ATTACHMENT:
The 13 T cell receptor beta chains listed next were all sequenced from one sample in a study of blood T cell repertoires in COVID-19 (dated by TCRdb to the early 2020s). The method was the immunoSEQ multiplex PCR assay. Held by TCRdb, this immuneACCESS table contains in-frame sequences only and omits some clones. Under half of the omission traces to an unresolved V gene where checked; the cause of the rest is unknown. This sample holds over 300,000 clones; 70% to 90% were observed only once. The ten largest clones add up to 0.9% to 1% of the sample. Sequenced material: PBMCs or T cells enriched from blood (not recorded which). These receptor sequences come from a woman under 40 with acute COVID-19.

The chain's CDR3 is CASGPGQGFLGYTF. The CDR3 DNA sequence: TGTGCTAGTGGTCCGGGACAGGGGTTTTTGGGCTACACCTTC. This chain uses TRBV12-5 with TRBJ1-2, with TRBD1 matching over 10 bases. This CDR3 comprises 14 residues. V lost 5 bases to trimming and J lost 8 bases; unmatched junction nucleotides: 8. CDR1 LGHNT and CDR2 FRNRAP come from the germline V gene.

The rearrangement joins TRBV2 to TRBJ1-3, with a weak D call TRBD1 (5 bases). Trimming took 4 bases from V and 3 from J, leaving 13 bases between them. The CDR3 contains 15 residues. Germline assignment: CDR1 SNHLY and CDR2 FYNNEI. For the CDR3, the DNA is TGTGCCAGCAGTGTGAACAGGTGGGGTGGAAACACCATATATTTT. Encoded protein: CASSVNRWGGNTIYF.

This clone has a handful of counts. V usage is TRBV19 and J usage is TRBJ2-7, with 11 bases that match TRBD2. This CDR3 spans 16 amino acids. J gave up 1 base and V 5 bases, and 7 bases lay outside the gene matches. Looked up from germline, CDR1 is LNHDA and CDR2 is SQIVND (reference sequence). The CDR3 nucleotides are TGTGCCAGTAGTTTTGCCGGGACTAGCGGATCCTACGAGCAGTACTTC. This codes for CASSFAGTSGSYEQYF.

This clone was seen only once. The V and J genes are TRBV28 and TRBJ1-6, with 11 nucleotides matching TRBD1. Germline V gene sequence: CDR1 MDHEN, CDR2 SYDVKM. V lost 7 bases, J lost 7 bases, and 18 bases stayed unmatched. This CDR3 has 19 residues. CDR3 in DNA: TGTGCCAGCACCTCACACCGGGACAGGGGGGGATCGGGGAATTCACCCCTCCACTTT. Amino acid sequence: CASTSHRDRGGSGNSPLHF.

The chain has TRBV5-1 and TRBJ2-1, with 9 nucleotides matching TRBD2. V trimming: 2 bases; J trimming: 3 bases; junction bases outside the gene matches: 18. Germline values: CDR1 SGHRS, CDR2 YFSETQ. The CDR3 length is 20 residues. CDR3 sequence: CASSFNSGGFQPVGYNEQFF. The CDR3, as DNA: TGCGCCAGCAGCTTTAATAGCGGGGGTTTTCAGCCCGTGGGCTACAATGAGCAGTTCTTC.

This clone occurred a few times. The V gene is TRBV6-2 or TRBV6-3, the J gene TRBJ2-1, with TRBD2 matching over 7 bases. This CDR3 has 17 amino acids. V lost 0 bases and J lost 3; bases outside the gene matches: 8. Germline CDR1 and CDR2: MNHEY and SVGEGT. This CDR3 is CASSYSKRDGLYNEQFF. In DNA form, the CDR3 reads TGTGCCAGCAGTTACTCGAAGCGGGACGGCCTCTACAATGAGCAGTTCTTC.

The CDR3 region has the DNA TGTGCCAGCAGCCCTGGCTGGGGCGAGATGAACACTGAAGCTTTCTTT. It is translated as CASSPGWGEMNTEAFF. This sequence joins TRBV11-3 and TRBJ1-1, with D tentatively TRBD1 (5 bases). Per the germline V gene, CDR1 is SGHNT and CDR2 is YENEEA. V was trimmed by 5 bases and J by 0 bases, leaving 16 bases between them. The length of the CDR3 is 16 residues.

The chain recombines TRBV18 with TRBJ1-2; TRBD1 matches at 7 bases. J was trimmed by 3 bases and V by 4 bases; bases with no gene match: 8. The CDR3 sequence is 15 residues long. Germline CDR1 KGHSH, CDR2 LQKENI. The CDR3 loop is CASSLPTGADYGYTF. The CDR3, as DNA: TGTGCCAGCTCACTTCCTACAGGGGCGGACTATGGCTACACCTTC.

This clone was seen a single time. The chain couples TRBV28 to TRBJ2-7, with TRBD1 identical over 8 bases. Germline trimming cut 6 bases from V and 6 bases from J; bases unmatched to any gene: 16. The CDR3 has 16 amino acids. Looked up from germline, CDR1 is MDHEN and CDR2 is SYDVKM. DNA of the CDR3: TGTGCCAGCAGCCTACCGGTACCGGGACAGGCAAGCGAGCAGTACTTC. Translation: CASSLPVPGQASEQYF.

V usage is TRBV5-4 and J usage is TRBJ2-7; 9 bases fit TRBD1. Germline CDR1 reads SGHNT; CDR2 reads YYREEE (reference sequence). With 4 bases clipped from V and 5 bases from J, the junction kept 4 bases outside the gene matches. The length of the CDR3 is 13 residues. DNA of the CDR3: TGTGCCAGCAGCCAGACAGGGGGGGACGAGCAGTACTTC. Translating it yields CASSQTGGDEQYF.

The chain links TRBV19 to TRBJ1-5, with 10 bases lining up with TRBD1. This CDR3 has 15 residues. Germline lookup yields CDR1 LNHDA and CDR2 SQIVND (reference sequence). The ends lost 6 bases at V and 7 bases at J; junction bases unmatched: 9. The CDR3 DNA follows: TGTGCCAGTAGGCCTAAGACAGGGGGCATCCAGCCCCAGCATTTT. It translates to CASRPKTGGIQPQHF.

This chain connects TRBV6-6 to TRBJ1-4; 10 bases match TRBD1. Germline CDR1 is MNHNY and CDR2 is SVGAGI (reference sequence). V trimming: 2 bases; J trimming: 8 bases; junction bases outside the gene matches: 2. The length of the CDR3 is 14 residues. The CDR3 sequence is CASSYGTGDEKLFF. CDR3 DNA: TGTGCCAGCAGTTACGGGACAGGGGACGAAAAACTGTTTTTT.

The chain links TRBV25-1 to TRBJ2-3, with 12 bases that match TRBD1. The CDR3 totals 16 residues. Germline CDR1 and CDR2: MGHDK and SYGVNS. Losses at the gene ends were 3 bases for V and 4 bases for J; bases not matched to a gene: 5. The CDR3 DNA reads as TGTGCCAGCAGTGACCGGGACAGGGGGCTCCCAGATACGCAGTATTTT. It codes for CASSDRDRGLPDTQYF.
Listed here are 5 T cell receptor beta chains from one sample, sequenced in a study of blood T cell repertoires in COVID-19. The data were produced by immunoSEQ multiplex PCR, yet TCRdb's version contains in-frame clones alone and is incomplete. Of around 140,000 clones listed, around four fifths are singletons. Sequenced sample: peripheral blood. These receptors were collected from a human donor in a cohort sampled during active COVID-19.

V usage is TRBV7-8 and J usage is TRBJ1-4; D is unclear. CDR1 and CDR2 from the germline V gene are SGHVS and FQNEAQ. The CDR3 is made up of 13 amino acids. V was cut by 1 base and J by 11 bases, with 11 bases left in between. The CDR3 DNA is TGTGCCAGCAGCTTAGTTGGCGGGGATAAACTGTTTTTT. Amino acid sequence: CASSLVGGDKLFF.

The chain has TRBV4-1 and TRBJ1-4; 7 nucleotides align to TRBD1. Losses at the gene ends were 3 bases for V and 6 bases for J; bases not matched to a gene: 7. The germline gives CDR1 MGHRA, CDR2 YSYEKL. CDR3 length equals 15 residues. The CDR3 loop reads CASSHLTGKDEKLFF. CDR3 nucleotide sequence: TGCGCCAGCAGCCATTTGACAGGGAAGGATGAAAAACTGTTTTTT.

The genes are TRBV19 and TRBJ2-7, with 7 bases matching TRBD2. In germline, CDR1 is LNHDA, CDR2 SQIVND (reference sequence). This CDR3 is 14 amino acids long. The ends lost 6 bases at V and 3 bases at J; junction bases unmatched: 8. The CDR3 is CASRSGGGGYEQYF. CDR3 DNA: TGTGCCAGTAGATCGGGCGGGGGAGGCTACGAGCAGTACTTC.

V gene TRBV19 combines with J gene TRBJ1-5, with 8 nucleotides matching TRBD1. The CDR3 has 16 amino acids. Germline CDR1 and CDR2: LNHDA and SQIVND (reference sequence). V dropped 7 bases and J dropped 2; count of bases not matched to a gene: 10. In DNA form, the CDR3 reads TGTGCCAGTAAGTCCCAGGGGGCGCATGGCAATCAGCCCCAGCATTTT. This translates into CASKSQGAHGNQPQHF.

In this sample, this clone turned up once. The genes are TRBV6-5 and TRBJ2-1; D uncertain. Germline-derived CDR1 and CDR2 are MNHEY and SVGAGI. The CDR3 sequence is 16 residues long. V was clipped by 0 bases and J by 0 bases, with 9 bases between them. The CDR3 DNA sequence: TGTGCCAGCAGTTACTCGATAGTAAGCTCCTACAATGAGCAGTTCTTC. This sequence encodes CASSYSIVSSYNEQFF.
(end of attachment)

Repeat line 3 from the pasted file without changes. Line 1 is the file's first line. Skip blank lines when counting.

The rearrangement joins TRBV2 to TRBJ1-3, with a weak D call TRBD1 (5 bases). Trimming took 4 bases from V and 3 from J, leaving 13 bases between them. The CDR3 contains 15 residues. Germline assignment: CDR1 SNHLY and CDR2 FYNNEI. For the CDR3, the DNA is TGTGCCAGCAGTGTGAACAGGTGGGGTGGAAACACCATATATTTT. Encoded protein: CASSVNRWGGNTIYF.